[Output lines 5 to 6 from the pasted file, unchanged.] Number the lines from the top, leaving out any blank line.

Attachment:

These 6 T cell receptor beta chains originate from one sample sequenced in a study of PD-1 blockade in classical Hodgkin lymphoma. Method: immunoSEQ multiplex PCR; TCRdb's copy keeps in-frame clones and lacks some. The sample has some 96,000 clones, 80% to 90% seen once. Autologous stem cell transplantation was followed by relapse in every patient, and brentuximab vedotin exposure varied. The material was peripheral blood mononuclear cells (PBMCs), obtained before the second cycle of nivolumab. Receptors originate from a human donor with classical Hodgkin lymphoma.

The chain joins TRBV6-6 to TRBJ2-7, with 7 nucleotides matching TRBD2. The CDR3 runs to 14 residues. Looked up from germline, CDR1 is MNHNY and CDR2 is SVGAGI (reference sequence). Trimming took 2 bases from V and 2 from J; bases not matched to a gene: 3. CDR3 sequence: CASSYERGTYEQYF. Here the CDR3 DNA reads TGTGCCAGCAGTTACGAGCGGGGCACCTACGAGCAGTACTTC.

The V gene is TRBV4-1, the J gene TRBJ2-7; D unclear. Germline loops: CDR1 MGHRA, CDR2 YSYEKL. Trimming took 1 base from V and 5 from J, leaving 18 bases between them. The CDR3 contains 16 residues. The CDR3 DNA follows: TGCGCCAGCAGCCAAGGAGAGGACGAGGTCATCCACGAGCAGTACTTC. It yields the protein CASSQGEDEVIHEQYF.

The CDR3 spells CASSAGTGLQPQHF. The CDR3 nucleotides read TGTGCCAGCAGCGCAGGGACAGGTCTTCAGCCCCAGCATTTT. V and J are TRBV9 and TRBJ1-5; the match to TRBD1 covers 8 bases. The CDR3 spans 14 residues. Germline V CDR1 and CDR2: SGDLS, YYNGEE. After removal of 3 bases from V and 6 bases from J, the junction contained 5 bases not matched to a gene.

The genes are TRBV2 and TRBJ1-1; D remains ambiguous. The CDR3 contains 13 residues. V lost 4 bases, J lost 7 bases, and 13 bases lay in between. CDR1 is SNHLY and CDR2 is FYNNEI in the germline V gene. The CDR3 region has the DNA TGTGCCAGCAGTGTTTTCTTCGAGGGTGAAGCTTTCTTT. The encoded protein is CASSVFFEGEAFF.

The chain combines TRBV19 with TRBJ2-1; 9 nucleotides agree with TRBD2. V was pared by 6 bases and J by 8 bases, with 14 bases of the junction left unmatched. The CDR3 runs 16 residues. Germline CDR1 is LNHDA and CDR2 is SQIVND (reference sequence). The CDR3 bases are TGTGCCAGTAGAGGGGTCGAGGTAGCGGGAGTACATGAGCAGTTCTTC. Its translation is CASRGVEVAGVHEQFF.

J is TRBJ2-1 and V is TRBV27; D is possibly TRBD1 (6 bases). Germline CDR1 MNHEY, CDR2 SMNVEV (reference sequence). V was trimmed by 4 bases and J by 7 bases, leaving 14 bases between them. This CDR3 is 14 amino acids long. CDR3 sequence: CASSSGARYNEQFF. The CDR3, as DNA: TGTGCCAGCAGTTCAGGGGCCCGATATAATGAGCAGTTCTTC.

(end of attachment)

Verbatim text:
The genes are TRBV2 and TRBJ1-1; D remains ambiguous. The CDR3 contains 13 residues. V lost 4 bases, J lost 7 bases, and 13 bases lay in between. CDR1 is SNHLY and CDR2 is FYNNEI in the germline V gene. The CDR3 region has the DNA TGTGCCAGCAGTGTTTTCTTCGAGGGTGAAGCTTTCTTT. The encoded protein is CASSVFFEGEAFF.

The chain combines TRBV19 with TRBJ2-1; 9 nucleotides agree with TRBD2. V was pared by 6 bases and J by 8 bases, with 14 bases of the junction left unmatched. The CDR3 runs 16 residues. Germline CDR1 is LNHDA and CDR2 is SQIVND (reference sequence). The CDR3 bases are TGTGCCAGTAGAGGGGTCGAGGTAGCGGGAGTACATGAGCAGTTCTTC. Its translation is CASRGVEVAGVHEQFF.